I’m not going to pretend that the Stealth’s MX150 with 4GB of VRAM is enough for gaming on high settings, but it is possible to play games on it. (Many other systems with the MX150, like the MateBook X Pro, use just 2GB of VRAM.) This model also has a 25 watt TDP versus the usual 10 watts. I played Overwatch on the high graphics preset, and it ran between 50 and 72 frames per second (fps) on a Payload match in Dorado. I could’ve squeezed out higher frame rates by turning the settings down. The fans, however, ran loud and non-stop to keep up.

On the Dirt 3 benchmark, the MX150 in the Blade Stealth earned a score of 164 fps, more than twice the premium laptop average (72 fps). The MateBook was second best at 117 fps, while the XPS 13 and Surface Laptop 2 fell behind with their integrated graphics.


With its Intel Core i7-8565U, 16GB of RAM and a 256GB PCIe NVMe M.2 SSD, it’s no surprise that the Blade Stealth is one hell of a workhorse as far as ultraportables go. In my use, with more than 20 tabs open in Chrome and a 1080p video streaming via YouTube, I didn’t have any trouble at all.

On Geekbench 4, the laptop earned a score of 15,878, beating the premium laptop average (12,285) and the competing laptops: the XPS 13 and Huawei MateBook Pro with Coffee Lake i7s and the Surface Laptop 2 with a Coffee Lake Core i5.

The Blade Stealth took 20 seconds to transfer 4.97 GB of mixed-media files, a rate of 254 MBps. That’s not as quick as the average (515.4 MBps) or the XPS 13 (508 MBps). It’s just slightly behind the MateBook X Pro but faster than the Surface Laptop 2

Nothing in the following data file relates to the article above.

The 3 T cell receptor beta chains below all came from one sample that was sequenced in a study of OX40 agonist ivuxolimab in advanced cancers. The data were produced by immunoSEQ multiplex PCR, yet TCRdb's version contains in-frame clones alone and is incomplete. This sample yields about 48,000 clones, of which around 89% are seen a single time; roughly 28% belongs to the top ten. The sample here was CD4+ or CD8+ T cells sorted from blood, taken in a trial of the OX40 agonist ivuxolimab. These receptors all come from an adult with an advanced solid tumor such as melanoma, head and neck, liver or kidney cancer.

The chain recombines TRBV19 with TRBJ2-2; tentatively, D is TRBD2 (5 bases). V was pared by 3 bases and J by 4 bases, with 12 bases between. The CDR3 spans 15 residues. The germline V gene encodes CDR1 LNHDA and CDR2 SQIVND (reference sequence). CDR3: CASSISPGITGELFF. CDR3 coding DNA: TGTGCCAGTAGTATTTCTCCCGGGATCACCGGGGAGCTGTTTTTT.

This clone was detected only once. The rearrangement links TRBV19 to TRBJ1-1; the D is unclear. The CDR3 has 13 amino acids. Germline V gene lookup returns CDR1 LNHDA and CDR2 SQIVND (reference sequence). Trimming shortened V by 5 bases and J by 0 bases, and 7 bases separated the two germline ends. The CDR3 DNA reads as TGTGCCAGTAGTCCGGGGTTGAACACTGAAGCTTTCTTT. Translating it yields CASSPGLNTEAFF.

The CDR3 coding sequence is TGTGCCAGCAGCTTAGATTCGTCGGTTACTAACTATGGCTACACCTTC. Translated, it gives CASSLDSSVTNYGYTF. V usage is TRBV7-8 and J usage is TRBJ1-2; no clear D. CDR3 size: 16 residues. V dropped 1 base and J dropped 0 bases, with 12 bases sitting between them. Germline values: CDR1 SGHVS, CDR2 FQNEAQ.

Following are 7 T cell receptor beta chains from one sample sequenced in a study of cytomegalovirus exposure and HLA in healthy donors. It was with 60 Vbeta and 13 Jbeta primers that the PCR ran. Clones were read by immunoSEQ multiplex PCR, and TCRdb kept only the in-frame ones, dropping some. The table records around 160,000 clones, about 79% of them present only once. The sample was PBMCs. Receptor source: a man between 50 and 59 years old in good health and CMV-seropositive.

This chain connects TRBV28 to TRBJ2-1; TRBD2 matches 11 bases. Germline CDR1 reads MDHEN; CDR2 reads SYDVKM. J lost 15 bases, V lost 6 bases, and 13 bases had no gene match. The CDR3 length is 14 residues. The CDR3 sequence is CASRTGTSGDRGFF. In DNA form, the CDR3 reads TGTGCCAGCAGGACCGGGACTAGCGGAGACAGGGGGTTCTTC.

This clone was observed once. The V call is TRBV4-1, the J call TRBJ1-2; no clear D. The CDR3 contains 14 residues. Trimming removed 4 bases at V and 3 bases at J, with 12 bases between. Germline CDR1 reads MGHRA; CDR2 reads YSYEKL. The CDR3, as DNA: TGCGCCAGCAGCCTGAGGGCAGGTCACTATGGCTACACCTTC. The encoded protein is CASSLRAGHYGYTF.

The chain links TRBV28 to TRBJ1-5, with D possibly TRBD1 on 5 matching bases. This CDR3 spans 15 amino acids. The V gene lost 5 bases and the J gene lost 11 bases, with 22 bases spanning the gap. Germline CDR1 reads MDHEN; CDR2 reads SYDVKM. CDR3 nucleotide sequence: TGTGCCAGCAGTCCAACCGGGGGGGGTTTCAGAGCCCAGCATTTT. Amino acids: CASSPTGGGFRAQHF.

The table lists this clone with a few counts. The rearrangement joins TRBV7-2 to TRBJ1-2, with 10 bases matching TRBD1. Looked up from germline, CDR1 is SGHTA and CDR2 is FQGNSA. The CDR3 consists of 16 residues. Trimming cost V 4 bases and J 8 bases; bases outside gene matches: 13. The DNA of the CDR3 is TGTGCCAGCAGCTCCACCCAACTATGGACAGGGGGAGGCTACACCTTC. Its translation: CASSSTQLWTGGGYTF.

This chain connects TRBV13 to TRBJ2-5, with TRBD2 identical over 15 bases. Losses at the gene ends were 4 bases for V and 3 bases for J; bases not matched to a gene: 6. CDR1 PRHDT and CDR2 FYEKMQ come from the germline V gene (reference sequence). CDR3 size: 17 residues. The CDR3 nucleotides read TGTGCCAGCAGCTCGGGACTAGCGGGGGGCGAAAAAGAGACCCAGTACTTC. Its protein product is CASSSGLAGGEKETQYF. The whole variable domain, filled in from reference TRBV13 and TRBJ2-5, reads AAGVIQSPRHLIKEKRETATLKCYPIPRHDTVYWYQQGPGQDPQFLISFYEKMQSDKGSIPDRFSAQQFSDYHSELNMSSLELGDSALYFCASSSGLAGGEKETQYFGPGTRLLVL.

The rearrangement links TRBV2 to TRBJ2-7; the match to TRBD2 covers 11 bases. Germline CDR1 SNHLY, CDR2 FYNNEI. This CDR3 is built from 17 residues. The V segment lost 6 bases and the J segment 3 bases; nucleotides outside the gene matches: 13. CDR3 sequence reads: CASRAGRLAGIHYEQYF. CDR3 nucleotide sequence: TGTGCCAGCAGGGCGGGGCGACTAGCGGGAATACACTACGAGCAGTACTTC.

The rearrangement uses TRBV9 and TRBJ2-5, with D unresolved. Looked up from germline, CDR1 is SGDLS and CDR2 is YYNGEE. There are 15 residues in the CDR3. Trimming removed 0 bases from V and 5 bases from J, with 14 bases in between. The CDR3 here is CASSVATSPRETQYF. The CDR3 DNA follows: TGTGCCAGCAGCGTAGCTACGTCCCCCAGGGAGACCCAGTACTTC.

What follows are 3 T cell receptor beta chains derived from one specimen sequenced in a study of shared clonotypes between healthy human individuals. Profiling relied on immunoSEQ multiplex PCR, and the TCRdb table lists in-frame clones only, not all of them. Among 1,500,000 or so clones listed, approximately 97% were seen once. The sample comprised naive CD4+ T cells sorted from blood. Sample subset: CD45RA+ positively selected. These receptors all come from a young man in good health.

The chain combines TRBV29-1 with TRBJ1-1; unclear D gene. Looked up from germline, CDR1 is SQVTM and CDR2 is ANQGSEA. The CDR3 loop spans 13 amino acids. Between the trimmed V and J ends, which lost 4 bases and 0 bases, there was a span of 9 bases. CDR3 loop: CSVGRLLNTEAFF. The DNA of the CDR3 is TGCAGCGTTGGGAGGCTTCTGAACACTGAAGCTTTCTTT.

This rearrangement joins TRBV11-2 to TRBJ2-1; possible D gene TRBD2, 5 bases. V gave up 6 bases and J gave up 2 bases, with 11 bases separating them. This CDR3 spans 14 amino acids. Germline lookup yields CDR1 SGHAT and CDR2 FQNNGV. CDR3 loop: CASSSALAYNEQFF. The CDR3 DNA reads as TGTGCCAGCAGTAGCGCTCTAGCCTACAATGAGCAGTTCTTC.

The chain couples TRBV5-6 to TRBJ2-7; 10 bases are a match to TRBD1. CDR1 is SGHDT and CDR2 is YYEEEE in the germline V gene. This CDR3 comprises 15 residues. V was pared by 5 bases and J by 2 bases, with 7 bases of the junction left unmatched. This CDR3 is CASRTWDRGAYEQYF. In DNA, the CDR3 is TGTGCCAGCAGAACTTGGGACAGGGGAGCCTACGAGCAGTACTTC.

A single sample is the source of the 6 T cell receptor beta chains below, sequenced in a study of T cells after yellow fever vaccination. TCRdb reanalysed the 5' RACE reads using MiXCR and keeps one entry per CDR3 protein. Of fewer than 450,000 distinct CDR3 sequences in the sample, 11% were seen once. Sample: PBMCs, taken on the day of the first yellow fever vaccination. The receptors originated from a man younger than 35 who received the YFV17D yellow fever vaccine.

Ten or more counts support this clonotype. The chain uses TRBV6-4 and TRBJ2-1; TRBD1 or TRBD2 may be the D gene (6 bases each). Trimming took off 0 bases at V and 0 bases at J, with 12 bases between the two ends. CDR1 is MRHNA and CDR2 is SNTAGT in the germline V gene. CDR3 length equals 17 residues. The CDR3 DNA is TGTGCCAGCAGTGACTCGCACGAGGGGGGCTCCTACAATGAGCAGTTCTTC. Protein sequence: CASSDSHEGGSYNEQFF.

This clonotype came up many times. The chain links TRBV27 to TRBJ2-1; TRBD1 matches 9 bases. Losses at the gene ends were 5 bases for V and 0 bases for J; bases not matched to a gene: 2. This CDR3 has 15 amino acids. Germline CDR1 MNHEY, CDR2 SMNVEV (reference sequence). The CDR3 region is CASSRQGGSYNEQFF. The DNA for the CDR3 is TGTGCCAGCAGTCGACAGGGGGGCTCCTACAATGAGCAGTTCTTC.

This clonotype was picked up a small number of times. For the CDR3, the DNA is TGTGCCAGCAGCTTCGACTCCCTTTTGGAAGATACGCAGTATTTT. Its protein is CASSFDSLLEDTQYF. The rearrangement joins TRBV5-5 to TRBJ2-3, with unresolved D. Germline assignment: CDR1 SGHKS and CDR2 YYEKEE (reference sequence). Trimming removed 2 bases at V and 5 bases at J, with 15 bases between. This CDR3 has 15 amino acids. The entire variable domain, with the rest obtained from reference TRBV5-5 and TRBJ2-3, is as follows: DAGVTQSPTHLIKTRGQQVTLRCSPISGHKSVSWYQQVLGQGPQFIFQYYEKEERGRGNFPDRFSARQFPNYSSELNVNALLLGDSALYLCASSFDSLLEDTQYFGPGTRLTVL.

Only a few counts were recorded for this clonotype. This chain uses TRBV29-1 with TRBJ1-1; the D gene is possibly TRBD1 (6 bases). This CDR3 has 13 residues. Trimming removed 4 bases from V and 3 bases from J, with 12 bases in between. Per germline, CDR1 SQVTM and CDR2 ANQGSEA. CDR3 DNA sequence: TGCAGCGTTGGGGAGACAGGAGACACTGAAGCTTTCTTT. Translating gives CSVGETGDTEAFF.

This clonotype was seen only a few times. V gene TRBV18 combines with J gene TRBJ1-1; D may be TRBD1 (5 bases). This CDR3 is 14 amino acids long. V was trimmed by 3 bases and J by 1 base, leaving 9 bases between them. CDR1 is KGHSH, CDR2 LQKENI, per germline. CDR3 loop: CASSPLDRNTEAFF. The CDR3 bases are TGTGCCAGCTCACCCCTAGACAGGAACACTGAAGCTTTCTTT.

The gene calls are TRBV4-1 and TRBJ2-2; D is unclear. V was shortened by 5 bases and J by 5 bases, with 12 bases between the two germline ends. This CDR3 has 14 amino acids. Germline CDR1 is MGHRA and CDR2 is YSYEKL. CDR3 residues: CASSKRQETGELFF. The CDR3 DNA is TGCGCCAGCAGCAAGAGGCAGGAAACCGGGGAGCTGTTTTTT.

On our Excel macro test, which pairs 65,000 names and addresses, the Stealth finished in 1:34, just a second ahead of the category average. The MateBook X Pro was slower at 1:49, but both the XPS and Surface were speedier.


The 13.3-inch, 60 Hz, FHD resolution display on the Stealth is more than bright and colorful enough to get by, though some of its competitors are better. When I watched an FHD trailer for Avengers: Endgame, I could see the individual raindrops on Hawkeye's face, and a purple sunrise popped behind Thanos’ armor.

Razer’s display covers 120 percent of the sRGB color gamut, which is higher than the 117-percent average and more than the XPS 13, but lower than the MateBook X Pro and Surface Laptop 2.

The Blade Stealth’s display measured an average 346 nits of brightness, which is higher than the average (320 nits) and the Surface, but not as luminous as either the XPS or the MateBook.

Keyboard and Touchpad

The Razer keyboard is a mixed bag. With only 0.8 millimeters of travel and 67 grams of actuation style needed to type, it must feel superficial. But there is enough reflection in each key to be productive. I typed in 108 words per minute on the test typing 10fastfingers.com, but my error rate doubled from the usual two percent to four percent.

Review Razer Blade Stealth : Slimmer, With More Muscle

Also, the keyboard has a few smaller buttons on the right side, including backspace, backslash, enter and - the most annoying - shift key. The right shift key is to the right of the up arrow, and I find myself often hitting the direction key when I want to type uppercase letters.

The 4.3 x 2.8 inch glass touchpad is smooth and accurate, thanks to its precision Windows drivers. This is one of the most comfortable touchpads I've used for a long time, rivaling them on Apple's MacBooks and maybe even better.